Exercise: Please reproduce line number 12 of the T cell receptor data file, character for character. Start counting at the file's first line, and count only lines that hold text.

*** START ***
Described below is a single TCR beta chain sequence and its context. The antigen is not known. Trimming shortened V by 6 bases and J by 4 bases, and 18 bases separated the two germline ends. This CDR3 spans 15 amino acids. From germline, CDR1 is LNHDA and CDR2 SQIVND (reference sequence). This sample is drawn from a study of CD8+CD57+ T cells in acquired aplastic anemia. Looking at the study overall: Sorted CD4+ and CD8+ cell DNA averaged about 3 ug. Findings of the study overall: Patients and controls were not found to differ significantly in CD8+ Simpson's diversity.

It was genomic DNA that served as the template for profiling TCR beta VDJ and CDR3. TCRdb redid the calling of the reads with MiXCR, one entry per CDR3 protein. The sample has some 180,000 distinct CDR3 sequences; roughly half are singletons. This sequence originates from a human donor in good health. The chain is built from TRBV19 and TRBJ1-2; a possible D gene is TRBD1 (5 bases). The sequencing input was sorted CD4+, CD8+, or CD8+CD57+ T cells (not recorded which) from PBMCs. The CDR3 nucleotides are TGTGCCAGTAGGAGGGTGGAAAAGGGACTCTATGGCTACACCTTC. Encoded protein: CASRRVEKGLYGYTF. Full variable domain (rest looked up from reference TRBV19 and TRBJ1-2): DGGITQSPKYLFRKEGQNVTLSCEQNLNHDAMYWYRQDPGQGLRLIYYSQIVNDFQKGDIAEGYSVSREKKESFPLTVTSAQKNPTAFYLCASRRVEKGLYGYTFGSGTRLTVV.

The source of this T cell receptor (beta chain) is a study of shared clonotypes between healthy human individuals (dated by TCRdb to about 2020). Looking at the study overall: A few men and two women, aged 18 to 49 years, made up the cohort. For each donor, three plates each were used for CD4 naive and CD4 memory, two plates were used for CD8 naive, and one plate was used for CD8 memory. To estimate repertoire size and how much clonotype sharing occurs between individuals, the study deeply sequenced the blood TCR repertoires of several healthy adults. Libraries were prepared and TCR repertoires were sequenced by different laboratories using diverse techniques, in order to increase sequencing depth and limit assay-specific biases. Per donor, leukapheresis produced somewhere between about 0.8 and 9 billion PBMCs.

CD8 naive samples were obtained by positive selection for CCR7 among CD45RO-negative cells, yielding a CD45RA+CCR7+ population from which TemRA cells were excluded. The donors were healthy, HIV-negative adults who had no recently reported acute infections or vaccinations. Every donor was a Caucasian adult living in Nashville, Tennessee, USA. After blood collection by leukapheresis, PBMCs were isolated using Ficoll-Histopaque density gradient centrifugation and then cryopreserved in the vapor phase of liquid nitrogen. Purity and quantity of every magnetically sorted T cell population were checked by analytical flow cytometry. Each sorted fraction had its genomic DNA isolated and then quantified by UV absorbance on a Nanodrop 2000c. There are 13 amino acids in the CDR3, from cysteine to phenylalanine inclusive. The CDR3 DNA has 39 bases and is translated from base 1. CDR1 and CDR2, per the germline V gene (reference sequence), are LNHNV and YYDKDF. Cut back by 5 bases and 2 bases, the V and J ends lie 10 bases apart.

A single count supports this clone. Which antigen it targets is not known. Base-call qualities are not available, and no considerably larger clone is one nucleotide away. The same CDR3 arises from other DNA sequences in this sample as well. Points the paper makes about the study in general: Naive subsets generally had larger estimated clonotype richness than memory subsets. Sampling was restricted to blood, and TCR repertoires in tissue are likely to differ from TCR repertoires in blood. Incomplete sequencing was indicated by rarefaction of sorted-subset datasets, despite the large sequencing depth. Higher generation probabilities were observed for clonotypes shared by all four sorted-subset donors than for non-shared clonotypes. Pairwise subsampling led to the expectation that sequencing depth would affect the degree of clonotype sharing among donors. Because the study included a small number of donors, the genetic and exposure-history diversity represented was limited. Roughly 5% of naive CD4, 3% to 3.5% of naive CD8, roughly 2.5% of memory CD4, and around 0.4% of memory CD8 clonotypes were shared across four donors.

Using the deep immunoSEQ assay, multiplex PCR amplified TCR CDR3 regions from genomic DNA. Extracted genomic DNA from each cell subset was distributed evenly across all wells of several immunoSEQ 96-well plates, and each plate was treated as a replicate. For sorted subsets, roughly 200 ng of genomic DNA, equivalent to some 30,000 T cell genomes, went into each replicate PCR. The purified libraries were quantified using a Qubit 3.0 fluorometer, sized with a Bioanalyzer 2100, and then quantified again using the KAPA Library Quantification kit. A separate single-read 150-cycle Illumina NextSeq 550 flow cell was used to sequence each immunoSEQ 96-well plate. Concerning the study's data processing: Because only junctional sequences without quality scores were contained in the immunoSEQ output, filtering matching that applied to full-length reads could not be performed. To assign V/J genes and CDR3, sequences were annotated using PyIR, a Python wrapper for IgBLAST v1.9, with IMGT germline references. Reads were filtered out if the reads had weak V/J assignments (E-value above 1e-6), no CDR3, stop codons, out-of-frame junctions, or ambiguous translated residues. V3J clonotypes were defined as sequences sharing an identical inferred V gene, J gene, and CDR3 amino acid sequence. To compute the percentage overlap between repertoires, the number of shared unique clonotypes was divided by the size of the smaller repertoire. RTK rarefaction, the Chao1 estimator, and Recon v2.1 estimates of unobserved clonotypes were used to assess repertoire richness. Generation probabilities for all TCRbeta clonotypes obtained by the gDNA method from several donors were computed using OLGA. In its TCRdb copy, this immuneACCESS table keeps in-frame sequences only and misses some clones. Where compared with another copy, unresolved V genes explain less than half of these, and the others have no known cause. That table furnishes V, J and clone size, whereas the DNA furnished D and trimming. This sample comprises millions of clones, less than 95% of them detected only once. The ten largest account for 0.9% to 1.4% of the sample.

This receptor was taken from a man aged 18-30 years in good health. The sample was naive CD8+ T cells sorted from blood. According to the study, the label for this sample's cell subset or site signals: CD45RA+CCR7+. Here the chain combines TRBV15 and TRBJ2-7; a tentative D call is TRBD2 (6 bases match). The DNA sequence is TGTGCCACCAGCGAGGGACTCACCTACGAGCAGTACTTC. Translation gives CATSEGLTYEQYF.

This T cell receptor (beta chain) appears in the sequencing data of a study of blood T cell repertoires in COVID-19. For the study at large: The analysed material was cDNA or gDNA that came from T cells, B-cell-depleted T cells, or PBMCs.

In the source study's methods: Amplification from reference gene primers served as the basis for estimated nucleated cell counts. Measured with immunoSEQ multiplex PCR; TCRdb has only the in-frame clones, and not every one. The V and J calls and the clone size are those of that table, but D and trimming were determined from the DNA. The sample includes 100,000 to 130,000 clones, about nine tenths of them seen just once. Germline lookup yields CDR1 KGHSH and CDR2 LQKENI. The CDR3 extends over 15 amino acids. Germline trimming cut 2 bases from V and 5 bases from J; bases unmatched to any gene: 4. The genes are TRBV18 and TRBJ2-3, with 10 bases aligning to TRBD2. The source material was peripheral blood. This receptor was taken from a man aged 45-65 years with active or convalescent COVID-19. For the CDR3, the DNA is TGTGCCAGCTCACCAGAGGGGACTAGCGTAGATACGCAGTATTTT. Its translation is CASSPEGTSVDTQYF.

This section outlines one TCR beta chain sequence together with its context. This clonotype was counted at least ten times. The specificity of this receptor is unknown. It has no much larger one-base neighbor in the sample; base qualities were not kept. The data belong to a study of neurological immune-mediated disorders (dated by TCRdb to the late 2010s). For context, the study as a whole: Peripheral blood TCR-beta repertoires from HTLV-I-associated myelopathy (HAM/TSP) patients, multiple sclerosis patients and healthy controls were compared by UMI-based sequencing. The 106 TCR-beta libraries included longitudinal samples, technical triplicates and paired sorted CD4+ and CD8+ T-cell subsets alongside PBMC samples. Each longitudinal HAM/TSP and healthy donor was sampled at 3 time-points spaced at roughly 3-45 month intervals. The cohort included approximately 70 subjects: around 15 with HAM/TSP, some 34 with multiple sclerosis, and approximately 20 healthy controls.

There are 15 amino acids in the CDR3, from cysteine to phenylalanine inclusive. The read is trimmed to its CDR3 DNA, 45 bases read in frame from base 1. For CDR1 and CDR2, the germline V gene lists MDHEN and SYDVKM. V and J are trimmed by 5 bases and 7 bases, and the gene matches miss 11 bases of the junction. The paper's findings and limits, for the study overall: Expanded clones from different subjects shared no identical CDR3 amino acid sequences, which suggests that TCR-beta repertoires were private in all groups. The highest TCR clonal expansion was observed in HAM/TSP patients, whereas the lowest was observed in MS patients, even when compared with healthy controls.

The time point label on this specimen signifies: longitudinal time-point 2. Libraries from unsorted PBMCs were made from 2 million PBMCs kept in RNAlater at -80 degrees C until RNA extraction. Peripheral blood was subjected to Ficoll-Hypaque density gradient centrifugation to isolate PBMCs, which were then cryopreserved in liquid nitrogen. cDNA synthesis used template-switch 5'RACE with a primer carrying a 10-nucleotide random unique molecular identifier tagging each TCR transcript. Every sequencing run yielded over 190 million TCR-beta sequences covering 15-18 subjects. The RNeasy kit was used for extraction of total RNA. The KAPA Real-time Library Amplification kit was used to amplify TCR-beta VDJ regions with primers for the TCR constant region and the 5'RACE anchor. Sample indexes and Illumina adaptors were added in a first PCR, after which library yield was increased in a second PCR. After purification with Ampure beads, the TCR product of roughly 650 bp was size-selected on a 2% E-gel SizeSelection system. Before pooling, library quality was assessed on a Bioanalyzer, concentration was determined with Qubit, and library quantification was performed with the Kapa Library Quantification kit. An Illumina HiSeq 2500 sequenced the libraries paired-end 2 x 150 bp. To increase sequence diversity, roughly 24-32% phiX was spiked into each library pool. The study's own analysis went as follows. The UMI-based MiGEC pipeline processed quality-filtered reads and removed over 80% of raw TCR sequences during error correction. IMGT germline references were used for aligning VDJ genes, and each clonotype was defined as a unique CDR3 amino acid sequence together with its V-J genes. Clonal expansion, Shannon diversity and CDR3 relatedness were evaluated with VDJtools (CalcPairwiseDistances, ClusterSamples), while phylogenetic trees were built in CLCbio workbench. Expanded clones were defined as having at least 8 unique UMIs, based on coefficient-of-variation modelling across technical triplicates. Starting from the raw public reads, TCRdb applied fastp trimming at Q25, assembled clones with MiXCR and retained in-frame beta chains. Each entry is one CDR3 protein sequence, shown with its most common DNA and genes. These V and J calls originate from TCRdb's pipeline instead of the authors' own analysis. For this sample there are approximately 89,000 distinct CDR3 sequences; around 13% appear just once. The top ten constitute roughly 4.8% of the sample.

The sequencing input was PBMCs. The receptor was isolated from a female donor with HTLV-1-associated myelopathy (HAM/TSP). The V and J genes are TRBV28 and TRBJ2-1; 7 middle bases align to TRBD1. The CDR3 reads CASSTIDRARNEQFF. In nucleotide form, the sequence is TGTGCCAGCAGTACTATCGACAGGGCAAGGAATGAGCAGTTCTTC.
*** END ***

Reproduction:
The time point label on this specimen signifies: longitudinal time-point 2. Libraries from unsorted PBMCs were made from 2 million PBMCs kept in RNAlater at -80 degrees C until RNA extraction. Peripheral blood was subjected to Ficoll-Hypaque density gradient centrifugation to isolate PBMCs, which were then cryopreserved in liquid nitrogen. cDNA synthesis used template-switch 5'RACE with a primer carrying a 10-nucleotide random unique molecular identifier tagging each TCR transcript. Every sequencing run yielded over 190 million TCR-beta sequences covering 15-18 subjects. The RNeasy kit was used for extraction of total RNA. The KAPA Real-time Library Amplification kit was used to amplify TCR-beta VDJ regions with primers for the TCR constant region and the 5'RACE anchor. Sample indexes and Illumina adaptors were added in a first PCR, after which library yield was increased in a second PCR. After purification with Ampure beads, the TCR product of roughly 650 bp was size-selected on a 2% E-gel SizeSelection system. Before pooling, library quality was assessed on a Bioanalyzer, concentration was determined with Qubit, and library quantification was performed with the Kapa Library Quantification kit. An Illumina HiSeq 2500 sequenced the libraries paired-end 2 x 150 bp. To increase sequence diversity, roughly 24-32% phiX was spiked into each library pool. The study's own analysis went as follows. The UMI-based MiGEC pipeline processed quality-filtered reads and removed over 80% of raw TCR sequences during error correction. IMGT germline references were used for aligning VDJ genes, and each clonotype was defined as a unique CDR3 amino acid sequence together with its V-J genes. Clonal expansion, Shannon diversity and CDR3 relatedness were evaluated with VDJtools (CalcPairwiseDistances, ClusterSamples), while phylogenetic trees were built in CLCbio workbench. Expanded clones were defined as having at least 8 unique UMIs, based on coefficient-of-variation modelling across technical triplicates. Starting from the raw public reads, TCRdb applied fastp trimming at Q25, assembled clones with MiXCR and retained in-frame beta chains. Each entry is one CDR3 protein sequence, shown with its most common DNA and genes. These V and J calls originate from TCRdb's pipeline instead of the authors' own analysis. For this sample there are approximately 89,000 distinct CDR3 sequences; around 13% appear just once. The top ten constitute roughly 4.8% of the sample.